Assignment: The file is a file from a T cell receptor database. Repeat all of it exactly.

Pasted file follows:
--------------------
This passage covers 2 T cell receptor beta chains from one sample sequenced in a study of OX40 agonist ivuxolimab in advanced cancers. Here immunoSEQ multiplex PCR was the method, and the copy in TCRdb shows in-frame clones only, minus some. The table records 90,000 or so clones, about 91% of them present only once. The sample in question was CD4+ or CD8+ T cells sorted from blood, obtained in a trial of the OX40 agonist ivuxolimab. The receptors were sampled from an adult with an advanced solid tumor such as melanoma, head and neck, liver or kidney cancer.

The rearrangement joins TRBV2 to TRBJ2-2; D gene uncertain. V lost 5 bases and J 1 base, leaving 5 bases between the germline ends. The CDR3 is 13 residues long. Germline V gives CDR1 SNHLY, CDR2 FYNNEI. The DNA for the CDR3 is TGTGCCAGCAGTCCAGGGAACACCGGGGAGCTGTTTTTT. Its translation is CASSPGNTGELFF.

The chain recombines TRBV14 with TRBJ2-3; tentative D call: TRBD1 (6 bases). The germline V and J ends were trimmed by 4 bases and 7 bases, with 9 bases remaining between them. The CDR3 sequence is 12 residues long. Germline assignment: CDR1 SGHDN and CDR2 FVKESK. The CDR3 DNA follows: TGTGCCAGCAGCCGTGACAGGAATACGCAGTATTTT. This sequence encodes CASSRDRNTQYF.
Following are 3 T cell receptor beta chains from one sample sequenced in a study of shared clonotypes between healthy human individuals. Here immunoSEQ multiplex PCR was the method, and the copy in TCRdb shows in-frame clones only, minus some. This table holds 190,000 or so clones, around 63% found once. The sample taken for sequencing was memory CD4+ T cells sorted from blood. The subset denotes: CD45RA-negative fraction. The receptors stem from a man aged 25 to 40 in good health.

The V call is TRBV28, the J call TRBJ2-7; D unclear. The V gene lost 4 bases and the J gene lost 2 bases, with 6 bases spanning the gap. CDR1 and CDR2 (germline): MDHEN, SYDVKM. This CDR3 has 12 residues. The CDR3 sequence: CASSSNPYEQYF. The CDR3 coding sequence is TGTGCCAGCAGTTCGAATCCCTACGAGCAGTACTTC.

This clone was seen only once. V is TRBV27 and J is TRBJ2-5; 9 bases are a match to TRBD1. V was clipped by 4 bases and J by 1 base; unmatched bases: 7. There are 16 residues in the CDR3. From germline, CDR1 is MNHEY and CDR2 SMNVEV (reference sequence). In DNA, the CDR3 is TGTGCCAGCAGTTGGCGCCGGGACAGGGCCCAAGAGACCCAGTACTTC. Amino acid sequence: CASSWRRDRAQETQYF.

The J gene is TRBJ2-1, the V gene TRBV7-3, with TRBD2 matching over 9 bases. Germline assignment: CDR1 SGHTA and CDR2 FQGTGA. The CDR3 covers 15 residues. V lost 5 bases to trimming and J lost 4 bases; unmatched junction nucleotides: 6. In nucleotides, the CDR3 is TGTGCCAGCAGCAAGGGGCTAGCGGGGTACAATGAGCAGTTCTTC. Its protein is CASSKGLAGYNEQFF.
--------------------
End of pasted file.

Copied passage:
This passage covers 2 T cell receptor beta chains from one sample sequenced in a study of OX40 agonist ivuxolimab in advanced cancers. Here immunoSEQ multiplex PCR was the method, and the copy in TCRdb shows in-frame clones only, minus some. The table records 90,000 or so clones, about 91% of them present only once. The sample in question was CD4+ or CD8+ T cells sorted from blood, obtained in a trial of the OX40 agonist ivuxolimab. The receptors were sampled from an adult with an advanced solid tumor such as melanoma, head and neck, liver or kidney cancer.

The rearrangement joins TRBV2 to TRBJ2-2; D gene uncertain. V lost 5 bases and J 1 base, leaving 5 bases between the germline ends. The CDR3 is 13 residues long. Germline V gives CDR1 SNHLY, CDR2 FYNNEI. The DNA for the CDR3 is TGTGCCAGCAGTCCAGGGAACACCGGGGAGCTGTTTTTT. Its translation is CASSPGNTGELFF.

The chain recombines TRBV14 with TRBJ2-3; tentative D call: TRBD1 (6 bases). The germline V and J ends were trimmed by 4 bases and 7 bases, with 9 bases remaining between them. The CDR3 sequence is 12 residues long. Germline assignment: CDR1 SGHDN and CDR2 FVKESK. The CDR3 DNA follows: TGTGCCAGCAGCCGTGACAGGAATACGCAGTATTTT. This sequence encodes CASSRDRNTQYF.
Following are 3 T cell receptor beta chains from one sample sequenced in a study of shared clonotypes between healthy human individuals. Here immunoSEQ multiplex PCR was the method, and the copy in TCRdb shows in-frame clones only, minus some. This table holds 190,000 or so clones, around 63% found once. The sample taken for sequencing was memory CD4+ T cells sorted from blood. The subset denotes: CD45RA-negative fraction. The receptors stem from a man aged 25 to 40 in good health.

The V call is TRBV28, the J call TRBJ2-7; D unclear. The V gene lost 4 bases and the J gene lost 2 bases, with 6 bases spanning the gap. CDR1 and CDR2 (germline): MDHEN, SYDVKM. This CDR3 has 12 residues. The CDR3 sequence: CASSSNPYEQYF. The CDR3 coding sequence is TGTGCCAGCAGTTCGAATCCCTACGAGCAGTACTTC.

This clone was seen only once. V is TRBV27 and J is TRBJ2-5; 9 bases are a match to TRBD1. V was clipped by 4 bases and J by 1 base; unmatched bases: 7. There are 16 residues in the CDR3. From germline, CDR1 is MNHEY and CDR2 SMNVEV (reference sequence). In DNA, the CDR3 is TGTGCCAGCAGTTGGCGCCGGGACAGGGCCCAAGAGACCCAGTACTTC. Amino acid sequence: CASSWRRDRAQETQYF.

The J gene is TRBJ2-1, the V gene TRBV7-3, with TRBD2 matching over 9 bases. Germline assignment: CDR1 SGHTA and CDR2 FQGTGA. The CDR3 covers 15 residues. V lost 5 bases to trimming and J lost 4 bases; unmatched junction nucleotides: 6. In nucleotides, the CDR3 is TGTGCCAGCAGCAAGGGGCTAGCGGGGTACAATGAGCAGTTCTTC. Its protein is CASSKGLAGYNEQFF.